Did you give birth at a baby friendly hospital?  What was your experience like?

Here is an excellent article about the Baby Friendly Initiative and it’s progress and role in American hospitals

6 thoughts on “Baby Friendly Hospital, lucky me!”

  1. Yes, I delivered at a hospital that trumpeted its “Baby Friendly” designation on banners all over the parking structure. I was glad, because I was dedicated to breastfeeding. Unfortunately, my experience wasn’t great. My first lost .1 oz too much in his first days, which meant they wanted us to supplement with me nursing both sides, then pumping with their industrial-strength pump while my husband supplemented with formula by finger-feeding. This whole thing would take about 1 1/2 hours, then we’d start again 45 minutes later. I really think, looking back, that it contributed to my PPD.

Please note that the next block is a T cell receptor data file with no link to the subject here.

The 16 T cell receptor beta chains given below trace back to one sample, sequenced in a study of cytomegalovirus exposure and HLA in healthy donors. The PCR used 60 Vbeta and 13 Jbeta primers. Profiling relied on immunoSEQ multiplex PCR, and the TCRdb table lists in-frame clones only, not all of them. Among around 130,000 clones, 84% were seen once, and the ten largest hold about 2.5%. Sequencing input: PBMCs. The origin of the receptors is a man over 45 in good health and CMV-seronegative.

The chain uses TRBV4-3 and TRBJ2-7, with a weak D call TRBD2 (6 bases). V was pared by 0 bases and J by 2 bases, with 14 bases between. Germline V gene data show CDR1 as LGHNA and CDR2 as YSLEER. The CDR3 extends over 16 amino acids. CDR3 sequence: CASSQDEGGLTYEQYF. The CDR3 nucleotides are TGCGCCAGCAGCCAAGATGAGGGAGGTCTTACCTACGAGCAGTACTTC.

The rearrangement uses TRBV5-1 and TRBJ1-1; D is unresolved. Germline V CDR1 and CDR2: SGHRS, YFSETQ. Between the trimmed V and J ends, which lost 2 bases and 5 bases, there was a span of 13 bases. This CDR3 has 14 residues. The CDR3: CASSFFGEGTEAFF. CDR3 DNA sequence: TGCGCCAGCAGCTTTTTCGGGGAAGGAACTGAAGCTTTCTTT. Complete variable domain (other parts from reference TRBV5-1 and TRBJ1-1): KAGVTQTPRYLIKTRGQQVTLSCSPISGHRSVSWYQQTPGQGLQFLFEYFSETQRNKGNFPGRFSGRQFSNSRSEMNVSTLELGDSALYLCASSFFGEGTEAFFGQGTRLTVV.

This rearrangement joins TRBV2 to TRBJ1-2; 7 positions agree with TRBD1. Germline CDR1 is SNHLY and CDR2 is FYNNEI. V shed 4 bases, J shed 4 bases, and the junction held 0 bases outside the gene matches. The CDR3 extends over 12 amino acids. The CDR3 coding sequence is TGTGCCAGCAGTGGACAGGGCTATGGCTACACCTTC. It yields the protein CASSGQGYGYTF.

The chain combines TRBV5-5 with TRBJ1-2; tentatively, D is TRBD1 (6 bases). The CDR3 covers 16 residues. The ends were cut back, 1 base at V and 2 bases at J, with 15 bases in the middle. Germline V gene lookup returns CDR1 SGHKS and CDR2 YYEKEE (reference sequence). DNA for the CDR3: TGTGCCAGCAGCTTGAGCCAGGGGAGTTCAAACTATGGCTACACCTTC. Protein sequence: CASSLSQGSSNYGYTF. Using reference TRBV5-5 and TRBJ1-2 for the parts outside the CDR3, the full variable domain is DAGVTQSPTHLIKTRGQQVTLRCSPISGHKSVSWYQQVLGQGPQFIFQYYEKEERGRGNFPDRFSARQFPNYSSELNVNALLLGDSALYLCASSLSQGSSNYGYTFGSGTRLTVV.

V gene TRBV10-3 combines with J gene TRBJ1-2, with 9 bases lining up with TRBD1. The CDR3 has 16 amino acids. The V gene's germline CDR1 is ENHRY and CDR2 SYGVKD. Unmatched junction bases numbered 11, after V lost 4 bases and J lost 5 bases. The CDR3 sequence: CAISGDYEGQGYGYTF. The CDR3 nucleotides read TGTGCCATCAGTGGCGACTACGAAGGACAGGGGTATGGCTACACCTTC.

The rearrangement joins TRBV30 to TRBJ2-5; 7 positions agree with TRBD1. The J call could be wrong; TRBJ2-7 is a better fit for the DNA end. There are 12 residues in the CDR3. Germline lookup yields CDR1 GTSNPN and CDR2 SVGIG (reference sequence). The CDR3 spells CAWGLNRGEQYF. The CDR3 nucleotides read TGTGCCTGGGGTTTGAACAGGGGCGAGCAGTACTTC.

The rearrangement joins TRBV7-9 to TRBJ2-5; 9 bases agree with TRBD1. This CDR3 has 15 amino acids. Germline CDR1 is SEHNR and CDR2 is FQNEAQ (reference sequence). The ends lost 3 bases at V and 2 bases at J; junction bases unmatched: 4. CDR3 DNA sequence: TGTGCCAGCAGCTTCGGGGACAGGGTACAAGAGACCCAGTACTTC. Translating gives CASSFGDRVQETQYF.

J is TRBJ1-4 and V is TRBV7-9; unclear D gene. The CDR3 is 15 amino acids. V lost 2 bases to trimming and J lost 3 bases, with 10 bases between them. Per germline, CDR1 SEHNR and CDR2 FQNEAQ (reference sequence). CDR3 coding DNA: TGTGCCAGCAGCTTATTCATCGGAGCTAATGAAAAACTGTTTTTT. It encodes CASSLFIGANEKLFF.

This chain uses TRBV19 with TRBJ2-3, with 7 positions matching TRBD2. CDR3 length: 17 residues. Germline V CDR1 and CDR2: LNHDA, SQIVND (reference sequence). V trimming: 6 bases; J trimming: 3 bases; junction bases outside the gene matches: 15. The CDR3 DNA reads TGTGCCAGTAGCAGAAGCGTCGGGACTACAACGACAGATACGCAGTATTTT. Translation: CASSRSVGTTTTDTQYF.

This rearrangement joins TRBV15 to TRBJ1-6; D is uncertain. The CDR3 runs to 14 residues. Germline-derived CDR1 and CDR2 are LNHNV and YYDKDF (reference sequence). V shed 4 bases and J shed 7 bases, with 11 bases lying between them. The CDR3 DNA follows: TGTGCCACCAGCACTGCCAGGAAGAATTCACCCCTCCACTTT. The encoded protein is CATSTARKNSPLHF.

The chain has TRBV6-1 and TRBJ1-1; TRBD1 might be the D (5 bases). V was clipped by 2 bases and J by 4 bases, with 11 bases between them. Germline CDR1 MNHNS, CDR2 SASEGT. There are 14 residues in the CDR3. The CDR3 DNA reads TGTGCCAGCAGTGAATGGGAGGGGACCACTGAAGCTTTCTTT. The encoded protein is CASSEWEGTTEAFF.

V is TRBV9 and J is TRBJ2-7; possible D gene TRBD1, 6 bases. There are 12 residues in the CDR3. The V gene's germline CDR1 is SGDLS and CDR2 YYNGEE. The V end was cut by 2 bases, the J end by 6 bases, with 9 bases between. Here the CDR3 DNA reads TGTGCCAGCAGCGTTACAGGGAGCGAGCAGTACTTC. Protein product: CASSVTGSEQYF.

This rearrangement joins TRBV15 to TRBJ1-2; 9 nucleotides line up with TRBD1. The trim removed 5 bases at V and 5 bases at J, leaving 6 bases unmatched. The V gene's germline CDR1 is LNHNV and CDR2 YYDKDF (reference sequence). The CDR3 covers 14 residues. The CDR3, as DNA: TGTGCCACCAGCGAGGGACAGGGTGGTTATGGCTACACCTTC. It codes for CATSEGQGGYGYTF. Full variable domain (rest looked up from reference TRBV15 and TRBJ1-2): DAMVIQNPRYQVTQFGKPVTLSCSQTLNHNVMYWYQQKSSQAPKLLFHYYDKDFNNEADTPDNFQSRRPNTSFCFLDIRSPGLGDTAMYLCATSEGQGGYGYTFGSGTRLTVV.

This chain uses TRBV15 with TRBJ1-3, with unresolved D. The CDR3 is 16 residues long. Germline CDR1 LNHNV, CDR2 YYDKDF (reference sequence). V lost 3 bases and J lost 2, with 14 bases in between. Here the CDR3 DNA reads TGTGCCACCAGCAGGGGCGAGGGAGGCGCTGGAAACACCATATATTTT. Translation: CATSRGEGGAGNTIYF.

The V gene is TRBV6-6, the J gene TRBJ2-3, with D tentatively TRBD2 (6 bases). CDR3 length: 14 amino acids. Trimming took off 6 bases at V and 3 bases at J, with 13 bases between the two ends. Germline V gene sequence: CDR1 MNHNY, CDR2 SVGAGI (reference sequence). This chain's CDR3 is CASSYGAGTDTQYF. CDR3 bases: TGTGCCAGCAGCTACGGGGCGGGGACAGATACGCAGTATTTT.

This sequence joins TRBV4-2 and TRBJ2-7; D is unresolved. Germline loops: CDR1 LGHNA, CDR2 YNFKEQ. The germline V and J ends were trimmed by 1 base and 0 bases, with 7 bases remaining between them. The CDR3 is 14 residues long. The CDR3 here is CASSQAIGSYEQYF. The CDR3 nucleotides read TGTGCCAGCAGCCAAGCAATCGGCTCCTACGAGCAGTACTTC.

My second baby had a prolapsed cord, and was born with only a faint heartbeat. He rebounded well, but still spent the first week in the NICU. They had no place for me to stay after being discharged from the maternity ward. I made a tiny scene, saying I guess I’d just have to sleep in my car in the unsafe parking structure since I wanted to nurse on demand. The nursing supervisor got Security to let us sleep on the couch in the tiny chapel.

    My experience overall was that they had promotional materials that supported breastfeeding, had lactation consultants of varying quality on staff, but when it came down to it, didn’t have the resources to really support mothers and babies who have a tough start but want to breastfeed.